Scrivener App folder renamed to .scrivx?!

Hi there.

(Note this might sound like an iOS issue, but it’s not).

Whilst going through some of my old scriv files, something has happened to my iOS Scrivener App folder (which has all my working files in). It’s now called Scrivener app.scrivx and I can’t open it.

Screen Shot 2017-08-05 at 20.49.05.png

I need to convert it from .scrivx to a regular (apple) folder. How can I do that?


Where does the screenshot come from? It doesn’t look loke Finder.

So just to be clear, Scrivener has overwritten a folder to become an executable. If I view the content of that file I see all my work. I don’t know how to convert my scriv executable back to a Folder again. Help!

What happens if you drag one of the projects out to another location? Does it behave like a normal Scrivener project?


Thanks that worked! phew

I’ll set everything back up in Dropbox now and sync it with iOS, then it should be good.

Thank you so much :smiley:

If you look at the screenshot, the Info window, it seems that what was previously a folder called ‘Scrivener app’ has suddenly become a Scrivener project. In Finder Preferences, Advanced, tick the box ‘Show all filename extensions’. It seems as if the folder suddenly got a .scriv extension which makes OS X to show and treat it as a Scrivener project.

  1. An alternative solution would have been just to Get Info on the transmogrified folder, twiddle open the Name & Extension area and removing the .scrivx extension.

  2. I am glad all was resolved, but I am worried about how this happened in the first place. Another user had a similarly heart-stopping episode just the other day:

Urgent: 75,000 word book in jeopardy

That case was easily resolved in the same way, but the fact that we have just seen two cases of this means someone probably needs to figure out what could induce it.

And I would encourage anyone experiencing this kind of problem to contact tech support so that we can work through the issue in more detail.

Unfortunately, any problem description that begins “I hadn’t used Scrivener for XX period, but when I went back to it…” inherently implicates a non-Scrivener issue. Scrivener doesn’t leave anything resident in memory when it isn’t running, and so has no ability to do anything – positive or negative – to files while it is closed.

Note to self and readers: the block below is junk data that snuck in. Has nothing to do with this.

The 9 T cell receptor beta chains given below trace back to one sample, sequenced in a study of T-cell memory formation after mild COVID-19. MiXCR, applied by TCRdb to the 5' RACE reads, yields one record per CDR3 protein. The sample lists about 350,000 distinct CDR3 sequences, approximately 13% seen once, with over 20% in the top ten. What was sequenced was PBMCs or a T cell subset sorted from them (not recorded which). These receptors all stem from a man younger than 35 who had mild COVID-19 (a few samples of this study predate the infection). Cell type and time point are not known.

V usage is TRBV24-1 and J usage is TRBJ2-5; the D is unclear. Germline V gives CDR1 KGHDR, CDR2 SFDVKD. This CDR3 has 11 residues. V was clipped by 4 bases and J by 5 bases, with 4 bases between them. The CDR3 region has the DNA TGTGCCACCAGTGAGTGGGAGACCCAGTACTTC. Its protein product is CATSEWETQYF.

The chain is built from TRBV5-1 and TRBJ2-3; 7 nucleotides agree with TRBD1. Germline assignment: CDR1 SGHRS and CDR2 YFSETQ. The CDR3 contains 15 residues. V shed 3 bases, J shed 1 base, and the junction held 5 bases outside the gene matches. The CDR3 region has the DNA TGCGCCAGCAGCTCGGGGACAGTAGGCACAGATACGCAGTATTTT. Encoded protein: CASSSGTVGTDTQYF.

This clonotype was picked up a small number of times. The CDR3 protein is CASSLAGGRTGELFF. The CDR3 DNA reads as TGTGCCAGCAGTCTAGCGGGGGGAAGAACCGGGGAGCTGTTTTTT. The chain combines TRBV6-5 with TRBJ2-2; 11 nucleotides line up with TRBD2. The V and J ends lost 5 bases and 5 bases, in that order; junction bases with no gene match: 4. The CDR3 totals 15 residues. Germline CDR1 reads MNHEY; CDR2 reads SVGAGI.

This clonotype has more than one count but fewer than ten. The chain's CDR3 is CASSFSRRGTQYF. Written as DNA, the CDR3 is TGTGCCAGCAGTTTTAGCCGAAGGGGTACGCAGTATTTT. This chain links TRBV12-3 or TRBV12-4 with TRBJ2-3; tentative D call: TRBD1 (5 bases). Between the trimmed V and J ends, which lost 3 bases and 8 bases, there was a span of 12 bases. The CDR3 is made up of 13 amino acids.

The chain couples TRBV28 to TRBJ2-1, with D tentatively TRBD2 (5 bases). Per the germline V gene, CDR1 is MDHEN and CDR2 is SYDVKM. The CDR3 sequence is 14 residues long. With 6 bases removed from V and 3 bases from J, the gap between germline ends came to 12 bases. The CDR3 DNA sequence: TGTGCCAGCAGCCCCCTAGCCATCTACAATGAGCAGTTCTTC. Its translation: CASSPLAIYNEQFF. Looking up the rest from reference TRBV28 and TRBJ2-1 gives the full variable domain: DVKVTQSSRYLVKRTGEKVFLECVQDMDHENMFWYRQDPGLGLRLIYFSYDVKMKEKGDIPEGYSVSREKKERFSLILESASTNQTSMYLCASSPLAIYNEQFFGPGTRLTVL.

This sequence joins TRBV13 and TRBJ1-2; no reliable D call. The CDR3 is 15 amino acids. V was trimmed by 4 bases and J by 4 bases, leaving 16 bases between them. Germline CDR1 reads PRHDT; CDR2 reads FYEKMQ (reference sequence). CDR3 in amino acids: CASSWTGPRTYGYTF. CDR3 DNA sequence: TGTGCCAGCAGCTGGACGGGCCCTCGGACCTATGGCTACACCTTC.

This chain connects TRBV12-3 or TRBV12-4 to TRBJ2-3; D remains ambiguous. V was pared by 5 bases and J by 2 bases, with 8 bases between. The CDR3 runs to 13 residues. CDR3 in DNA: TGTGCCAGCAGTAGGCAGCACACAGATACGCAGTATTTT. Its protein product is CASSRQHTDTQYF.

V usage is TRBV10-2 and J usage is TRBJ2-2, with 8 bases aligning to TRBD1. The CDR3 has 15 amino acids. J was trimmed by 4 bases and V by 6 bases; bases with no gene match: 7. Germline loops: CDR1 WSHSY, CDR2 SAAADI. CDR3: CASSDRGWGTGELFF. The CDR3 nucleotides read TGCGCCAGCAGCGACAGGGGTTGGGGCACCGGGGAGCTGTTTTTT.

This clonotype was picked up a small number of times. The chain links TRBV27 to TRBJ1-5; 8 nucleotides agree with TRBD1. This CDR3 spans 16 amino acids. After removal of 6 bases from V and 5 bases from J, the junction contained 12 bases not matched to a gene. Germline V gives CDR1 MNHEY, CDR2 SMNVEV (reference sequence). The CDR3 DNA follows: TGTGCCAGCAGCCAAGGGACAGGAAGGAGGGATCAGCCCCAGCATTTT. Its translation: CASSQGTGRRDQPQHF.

Dropbox, on the other hand, has vast powers to manipulate your data. Even when your computer is off, the copy of your files on the Dropbox server is still accessible to anyone with access to your account, and any changes they make, however misguided, will automatically propagate to your computer when you power it back up.

At the same time, Dropbox has no inherent knowledge about OS X, the Mac “package” format, or about Scrivener projects. If a user asks to rename a folder to “Scrivener app.scrivx,” “,” or something equally misguided, Dropbox will obediently do so. In my experience, the most disastrous Dropbox-related faults generally involve someone trying to open or edit a Scrivener project via the Dropbox web interface, which exposes the underlying structure of the project but (unlike Windows Explorer, say) is not well-suited to folder/project level file transfers. For example, an incomplete synchronization might lead to Scrivener trying to open an incomplete project. The user might then try to “fix” the resulting error message via the Dropbox web interface. I don’t have enough information to say that’s what happened here, but that’s the direction in which I would look.

This is why Dropbox alone is not a trustworthy backup solution, and why I recommend sending Scrivener’s automatic backups to a non-Dropbox location. (For more extensive thoughts on backup strategy, go here: Got a backup?)


Sorry, Katherine, but this cannot be explained as user error in my case. I have been using Scrivener every day since April and am at 75,000 words on my second book.

Each night, I synch my files on the iPad. It has worked flawlessly ever since the IOS version came out. My recent post was listed above with the same problem: